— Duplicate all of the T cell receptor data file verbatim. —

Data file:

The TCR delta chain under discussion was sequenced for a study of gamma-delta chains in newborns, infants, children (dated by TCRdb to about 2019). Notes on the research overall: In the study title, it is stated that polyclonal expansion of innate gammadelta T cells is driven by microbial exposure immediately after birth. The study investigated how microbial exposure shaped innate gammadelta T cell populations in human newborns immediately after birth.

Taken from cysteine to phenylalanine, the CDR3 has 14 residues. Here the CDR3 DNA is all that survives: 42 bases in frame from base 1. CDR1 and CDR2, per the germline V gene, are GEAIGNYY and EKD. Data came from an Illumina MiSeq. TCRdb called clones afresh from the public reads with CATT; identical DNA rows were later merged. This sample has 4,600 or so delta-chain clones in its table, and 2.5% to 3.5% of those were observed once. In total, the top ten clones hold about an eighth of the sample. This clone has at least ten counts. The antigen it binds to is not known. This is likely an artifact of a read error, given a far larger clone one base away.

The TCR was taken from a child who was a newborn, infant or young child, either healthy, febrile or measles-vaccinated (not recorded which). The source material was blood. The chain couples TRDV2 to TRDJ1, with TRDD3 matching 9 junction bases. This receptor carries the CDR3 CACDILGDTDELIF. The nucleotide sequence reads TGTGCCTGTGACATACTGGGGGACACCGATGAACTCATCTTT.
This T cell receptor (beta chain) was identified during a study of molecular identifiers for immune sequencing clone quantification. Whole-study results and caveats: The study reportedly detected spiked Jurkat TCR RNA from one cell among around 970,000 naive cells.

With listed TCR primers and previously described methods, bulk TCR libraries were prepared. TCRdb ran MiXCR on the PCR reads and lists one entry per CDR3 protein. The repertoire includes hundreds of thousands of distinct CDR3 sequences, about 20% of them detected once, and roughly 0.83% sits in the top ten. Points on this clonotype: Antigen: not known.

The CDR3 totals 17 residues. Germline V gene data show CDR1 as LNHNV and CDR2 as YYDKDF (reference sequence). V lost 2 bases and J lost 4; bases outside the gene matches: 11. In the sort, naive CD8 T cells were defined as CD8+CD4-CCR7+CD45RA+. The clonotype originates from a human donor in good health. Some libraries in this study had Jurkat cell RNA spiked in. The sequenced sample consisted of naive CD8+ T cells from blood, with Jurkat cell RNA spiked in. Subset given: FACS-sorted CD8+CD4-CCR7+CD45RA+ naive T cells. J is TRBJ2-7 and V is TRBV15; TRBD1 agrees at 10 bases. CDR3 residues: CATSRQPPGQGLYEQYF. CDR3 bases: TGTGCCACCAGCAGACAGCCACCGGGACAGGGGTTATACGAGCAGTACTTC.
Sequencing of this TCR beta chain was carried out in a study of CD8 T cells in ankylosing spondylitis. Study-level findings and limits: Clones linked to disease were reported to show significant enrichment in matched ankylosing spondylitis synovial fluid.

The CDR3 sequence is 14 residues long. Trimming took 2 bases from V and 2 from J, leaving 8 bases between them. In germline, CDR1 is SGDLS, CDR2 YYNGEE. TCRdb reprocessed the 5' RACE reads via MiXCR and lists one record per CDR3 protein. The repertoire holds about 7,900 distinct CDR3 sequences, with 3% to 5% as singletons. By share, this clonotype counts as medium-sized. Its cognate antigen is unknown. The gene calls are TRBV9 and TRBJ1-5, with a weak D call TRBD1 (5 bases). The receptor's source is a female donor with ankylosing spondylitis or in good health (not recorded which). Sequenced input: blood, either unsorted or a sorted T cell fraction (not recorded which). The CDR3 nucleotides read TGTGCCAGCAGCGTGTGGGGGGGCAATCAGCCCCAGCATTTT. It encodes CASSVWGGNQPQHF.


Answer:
The TCR delta chain under discussion was sequenced for a study of gamma-delta chains in newborns, infants, children (dated by TCRdb to about 2019). Notes on the research overall: In the study title, it is stated that polyclonal expansion of innate gammadelta T cells is driven by microbial exposure immediately after birth. The study investigated how microbial exposure shaped innate gammadelta T cell populations in human newborns immediately after birth.

Taken from cysteine to phenylalanine, the CDR3 has 14 residues. Here the CDR3 DNA is all that survives: 42 bases in frame from base 1. CDR1 and CDR2, per the germline V gene, are GEAIGNYY and EKD. Data came from an Illumina MiSeq. TCRdb called clones afresh from the public reads with CATT; identical DNA rows were later merged. This sample has 4,600 or so delta-chain clones in its table, and 2.5% to 3.5% of those were observed once. In total, the top ten clones hold about an eighth of the sample. This clone has at least ten counts. The antigen it binds to is not known. This is likely an artifact of a read error, given a far larger clone one base away.

The TCR was taken from a child who was a newborn, infant or young child, either healthy, febrile or measles-vaccinated (not recorded which). The source material was blood. The chain couples TRDV2 to TRDJ1, with TRDD3 matching 9 junction bases. This receptor carries the CDR3 CACDILGDTDELIF. The nucleotide sequence reads TGTGCCTGTGACATACTGGGGGACACCGATGAACTCATCTTT.
This T cell receptor (beta chain) was identified during a study of molecular identifiers for immune sequencing clone quantification. Whole-study results and caveats: The study reportedly detected spiked Jurkat TCR RNA from one cell among around 970,000 naive cells.

With listed TCR primers and previously described methods, bulk TCR libraries were prepared. TCRdb ran MiXCR on the PCR reads and lists one entry per CDR3 protein. The repertoire includes hundreds of thousands of distinct CDR3 sequences, about 20% of them detected once, and roughly 0.83% sits in the top ten. Points on this clonotype: Antigen: not known.

The CDR3 totals 17 residues. Germline V gene data show CDR1 as LNHNV and CDR2 as YYDKDF (reference sequence). V lost 2 bases and J lost 4; bases outside the gene matches: 11. In the sort, naive CD8 T cells were defined as CD8+CD4-CCR7+CD45RA+. The clonotype originates from a human donor in good health. Some libraries in this study had Jurkat cell RNA spiked in. The sequenced sample consisted of naive CD8+ T cells from blood, with Jurkat cell RNA spiked in. Subset given: FACS-sorted CD8+CD4-CCR7+CD45RA+ naive T cells. J is TRBJ2-7 and V is TRBV15; TRBD1 agrees at 10 bases. CDR3 residues: CATSRQPPGQGLYEQYF. CDR3 bases: TGTGCCACCAGCAGACAGCCACCGGGACAGGGGTTATACGAGCAGTACTTC.
Sequencing of this TCR beta chain was carried out in a study of CD8 T cells in ankylosing spondylitis. Study-level findings and limits: Clones linked to disease were reported to show significant enrichment in matched ankylosing spondylitis synovial fluid.

The CDR3 sequence is 14 residues long. Trimming took 2 bases from V and 2 from J, leaving 8 bases between them. In germline, CDR1 is SGDLS, CDR2 YYNGEE. TCRdb reprocessed the 5' RACE reads via MiXCR and lists one record per CDR3 protein. The repertoire holds about 7,900 distinct CDR3 sequences, with 3% to 5% as singletons. By share, this clonotype counts as medium-sized. Its cognate antigen is unknown. The gene calls are TRBV9 and TRBJ1-5, with a weak D call TRBD1 (5 bases). The receptor's source is a female donor with ankylosing spondylitis or in good health (not recorded which). Sequenced input: blood, either unsorted or a sorted T cell fraction (not recorded which). The CDR3 nucleotides read TGTGCCAGCAGCGTGTGGGGGGGCAATCAGCCCCAGCATTTT. It encodes CASSVWGGNQPQHF.